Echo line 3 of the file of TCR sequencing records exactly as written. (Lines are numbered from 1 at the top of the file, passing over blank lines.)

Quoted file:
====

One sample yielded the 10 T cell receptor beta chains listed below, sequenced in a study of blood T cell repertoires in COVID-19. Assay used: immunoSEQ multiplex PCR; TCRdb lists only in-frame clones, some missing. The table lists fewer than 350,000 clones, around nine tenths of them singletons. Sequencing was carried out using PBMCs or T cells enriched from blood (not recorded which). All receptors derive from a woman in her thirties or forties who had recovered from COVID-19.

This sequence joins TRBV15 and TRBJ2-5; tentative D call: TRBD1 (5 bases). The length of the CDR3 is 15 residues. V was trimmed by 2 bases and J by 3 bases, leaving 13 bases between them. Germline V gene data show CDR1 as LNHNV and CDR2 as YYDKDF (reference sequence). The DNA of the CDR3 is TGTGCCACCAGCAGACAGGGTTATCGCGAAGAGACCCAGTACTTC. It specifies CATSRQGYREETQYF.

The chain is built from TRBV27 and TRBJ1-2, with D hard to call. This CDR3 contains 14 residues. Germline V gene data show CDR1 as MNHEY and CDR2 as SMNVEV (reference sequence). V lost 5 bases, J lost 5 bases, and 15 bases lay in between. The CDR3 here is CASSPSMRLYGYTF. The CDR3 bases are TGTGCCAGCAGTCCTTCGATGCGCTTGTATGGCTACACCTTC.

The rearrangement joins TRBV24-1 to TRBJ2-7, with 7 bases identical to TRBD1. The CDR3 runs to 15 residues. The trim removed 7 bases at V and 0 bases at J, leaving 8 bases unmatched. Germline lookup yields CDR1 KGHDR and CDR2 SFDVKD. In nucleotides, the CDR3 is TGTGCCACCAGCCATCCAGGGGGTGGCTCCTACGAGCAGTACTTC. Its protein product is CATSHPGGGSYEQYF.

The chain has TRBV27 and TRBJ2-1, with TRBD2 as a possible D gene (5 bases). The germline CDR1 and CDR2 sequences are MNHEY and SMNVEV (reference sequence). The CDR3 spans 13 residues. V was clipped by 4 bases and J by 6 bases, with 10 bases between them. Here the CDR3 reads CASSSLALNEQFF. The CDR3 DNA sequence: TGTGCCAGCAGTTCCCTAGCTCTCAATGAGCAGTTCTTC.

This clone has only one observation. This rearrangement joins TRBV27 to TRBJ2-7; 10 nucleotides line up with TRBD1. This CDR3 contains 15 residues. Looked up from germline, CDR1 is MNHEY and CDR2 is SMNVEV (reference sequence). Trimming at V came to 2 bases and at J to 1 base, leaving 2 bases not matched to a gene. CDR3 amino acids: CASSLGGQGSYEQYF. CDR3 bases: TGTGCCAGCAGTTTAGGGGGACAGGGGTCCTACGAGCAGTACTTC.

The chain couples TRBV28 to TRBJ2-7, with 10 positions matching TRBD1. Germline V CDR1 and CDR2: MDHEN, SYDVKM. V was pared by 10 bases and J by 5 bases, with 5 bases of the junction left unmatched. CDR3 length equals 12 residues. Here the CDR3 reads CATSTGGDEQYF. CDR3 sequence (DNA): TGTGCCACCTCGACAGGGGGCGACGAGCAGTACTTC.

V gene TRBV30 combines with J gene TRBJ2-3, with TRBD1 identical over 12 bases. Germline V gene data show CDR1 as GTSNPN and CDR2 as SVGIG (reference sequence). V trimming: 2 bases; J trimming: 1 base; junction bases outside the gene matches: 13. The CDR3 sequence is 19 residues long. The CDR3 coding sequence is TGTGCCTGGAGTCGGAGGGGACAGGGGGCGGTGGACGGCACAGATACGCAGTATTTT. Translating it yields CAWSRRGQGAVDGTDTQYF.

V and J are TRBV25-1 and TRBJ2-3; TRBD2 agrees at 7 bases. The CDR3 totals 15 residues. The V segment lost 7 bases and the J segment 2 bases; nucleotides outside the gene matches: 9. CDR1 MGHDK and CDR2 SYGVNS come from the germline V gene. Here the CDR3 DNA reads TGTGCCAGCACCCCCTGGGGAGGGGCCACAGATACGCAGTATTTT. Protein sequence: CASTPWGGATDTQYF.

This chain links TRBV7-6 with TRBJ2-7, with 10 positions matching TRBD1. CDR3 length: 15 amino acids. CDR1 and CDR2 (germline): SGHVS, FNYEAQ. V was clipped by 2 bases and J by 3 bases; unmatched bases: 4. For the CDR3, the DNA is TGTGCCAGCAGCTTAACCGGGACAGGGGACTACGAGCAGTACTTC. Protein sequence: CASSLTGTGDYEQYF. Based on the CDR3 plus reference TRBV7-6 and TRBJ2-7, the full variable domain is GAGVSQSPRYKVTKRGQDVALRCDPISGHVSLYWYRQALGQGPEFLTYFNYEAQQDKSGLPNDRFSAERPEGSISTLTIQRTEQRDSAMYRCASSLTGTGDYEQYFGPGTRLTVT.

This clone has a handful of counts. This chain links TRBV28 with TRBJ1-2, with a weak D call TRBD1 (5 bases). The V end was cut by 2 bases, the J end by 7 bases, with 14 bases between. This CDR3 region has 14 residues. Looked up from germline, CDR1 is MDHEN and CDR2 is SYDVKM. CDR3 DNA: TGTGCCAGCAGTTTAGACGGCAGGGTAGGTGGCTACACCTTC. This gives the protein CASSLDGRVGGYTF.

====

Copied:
The chain is built from TRBV27 and TRBJ1-2, with D hard to call. This CDR3 contains 14 residues. Germline V gene data show CDR1 as MNHEY and CDR2 as SMNVEV (reference sequence). V lost 5 bases, J lost 5 bases, and 15 bases lay in between. The CDR3 here is CASSPSMRLYGYTF. The CDR3 bases are TGTGCCAGCAGTCCTTCGATGCGCTTGTATGGCTACACCTTC.